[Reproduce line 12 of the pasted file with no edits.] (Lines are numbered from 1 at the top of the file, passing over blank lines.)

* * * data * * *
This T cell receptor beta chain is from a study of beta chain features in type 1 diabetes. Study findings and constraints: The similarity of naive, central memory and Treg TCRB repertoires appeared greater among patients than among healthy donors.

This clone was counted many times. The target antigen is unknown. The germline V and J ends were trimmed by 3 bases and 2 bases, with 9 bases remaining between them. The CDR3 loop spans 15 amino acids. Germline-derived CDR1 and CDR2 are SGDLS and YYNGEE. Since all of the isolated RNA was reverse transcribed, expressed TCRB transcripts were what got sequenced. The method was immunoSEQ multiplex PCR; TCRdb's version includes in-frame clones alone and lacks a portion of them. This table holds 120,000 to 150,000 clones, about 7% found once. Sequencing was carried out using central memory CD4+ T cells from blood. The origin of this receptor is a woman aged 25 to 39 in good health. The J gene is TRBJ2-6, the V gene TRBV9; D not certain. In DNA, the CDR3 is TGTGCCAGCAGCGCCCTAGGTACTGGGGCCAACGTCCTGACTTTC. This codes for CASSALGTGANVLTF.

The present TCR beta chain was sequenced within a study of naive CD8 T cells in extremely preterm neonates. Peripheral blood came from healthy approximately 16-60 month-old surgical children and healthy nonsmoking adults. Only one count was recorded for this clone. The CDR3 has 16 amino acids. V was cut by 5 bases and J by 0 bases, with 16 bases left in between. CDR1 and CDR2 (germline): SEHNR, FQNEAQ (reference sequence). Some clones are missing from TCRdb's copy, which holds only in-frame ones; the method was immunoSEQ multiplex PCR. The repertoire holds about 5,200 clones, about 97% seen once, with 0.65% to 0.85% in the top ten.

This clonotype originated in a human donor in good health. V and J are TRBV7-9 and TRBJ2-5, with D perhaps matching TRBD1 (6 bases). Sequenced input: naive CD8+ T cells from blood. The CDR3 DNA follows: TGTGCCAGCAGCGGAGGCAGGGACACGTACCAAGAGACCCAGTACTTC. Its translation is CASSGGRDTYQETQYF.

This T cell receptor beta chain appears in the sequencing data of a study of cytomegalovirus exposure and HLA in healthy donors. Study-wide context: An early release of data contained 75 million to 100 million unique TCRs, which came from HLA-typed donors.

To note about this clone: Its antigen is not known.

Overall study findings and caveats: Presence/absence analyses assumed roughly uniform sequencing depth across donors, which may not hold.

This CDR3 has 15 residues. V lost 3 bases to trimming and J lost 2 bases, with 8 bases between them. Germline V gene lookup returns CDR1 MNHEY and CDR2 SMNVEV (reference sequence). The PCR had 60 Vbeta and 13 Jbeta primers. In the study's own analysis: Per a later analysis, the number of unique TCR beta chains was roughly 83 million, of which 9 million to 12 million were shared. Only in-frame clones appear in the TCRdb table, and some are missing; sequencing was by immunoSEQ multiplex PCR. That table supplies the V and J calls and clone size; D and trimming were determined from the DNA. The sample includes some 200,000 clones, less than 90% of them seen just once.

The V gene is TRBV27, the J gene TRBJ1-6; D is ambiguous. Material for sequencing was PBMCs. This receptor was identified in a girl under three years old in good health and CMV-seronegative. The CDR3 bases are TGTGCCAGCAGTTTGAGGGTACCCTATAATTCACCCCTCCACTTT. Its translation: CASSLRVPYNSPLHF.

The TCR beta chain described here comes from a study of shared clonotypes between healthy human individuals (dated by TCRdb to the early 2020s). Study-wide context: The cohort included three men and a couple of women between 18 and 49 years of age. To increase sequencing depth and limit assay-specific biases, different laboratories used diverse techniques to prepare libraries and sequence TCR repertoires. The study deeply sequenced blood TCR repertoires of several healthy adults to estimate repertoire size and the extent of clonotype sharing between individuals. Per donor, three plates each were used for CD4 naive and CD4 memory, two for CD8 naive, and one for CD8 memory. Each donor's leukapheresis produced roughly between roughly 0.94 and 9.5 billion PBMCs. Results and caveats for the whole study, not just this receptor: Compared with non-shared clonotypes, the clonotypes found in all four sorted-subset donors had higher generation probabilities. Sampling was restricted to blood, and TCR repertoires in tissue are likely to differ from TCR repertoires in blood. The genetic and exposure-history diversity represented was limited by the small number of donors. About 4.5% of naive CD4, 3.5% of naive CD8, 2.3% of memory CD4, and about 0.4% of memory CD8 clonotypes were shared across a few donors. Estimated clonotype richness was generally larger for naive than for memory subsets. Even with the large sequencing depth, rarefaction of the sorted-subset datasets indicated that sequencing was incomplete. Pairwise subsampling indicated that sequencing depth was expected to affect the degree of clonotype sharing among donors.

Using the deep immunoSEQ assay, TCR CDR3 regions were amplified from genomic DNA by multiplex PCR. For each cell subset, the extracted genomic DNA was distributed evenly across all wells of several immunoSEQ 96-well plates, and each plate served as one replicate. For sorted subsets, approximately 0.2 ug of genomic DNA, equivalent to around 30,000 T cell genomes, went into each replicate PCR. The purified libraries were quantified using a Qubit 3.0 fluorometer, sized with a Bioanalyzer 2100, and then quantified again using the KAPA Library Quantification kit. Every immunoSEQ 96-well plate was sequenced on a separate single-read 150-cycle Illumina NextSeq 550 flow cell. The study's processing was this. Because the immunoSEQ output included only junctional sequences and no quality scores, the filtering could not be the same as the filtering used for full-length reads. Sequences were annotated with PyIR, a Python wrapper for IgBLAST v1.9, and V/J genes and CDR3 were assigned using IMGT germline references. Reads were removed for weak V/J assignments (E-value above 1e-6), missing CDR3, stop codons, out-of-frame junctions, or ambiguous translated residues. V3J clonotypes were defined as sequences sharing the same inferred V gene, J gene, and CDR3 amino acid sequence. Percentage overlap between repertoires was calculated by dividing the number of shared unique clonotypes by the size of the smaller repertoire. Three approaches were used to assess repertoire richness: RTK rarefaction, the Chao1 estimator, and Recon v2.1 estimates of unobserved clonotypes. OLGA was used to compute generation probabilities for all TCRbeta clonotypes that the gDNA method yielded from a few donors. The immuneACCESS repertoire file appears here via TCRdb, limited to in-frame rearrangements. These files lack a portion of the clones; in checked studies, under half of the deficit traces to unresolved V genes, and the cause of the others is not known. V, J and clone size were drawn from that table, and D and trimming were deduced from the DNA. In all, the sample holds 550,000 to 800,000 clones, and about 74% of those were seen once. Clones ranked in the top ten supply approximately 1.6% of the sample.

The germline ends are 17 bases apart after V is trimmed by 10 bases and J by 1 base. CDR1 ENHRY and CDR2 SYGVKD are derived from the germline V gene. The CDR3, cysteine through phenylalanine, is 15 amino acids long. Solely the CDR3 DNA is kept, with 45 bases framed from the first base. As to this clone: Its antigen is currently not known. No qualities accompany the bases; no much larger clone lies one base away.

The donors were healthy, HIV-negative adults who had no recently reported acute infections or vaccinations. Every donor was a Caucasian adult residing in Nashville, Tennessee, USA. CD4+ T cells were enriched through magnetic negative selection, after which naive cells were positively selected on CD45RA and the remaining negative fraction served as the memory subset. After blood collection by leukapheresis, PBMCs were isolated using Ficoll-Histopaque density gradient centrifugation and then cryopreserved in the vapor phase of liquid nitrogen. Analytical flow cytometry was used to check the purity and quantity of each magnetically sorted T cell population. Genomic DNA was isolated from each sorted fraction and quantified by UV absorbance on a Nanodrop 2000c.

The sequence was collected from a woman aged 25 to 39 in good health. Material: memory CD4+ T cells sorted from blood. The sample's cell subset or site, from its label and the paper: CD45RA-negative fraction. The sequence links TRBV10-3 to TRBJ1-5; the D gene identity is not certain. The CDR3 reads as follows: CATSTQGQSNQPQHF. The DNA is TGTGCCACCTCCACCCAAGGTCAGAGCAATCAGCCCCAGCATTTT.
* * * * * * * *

The germline ends are 17 bases apart after V is trimmed by 10 bases and J by 1 base. CDR1 ENHRY and CDR2 SYGVKD are derived from the germline V gene. The CDR3, cysteine through phenylalanine, is 15 amino acids long. Solely the CDR3 DNA is kept, with 45 bases framed from the first base. As to this clone: Its antigen is currently not known. No qualities accompany the bases; no much larger clone lies one base away.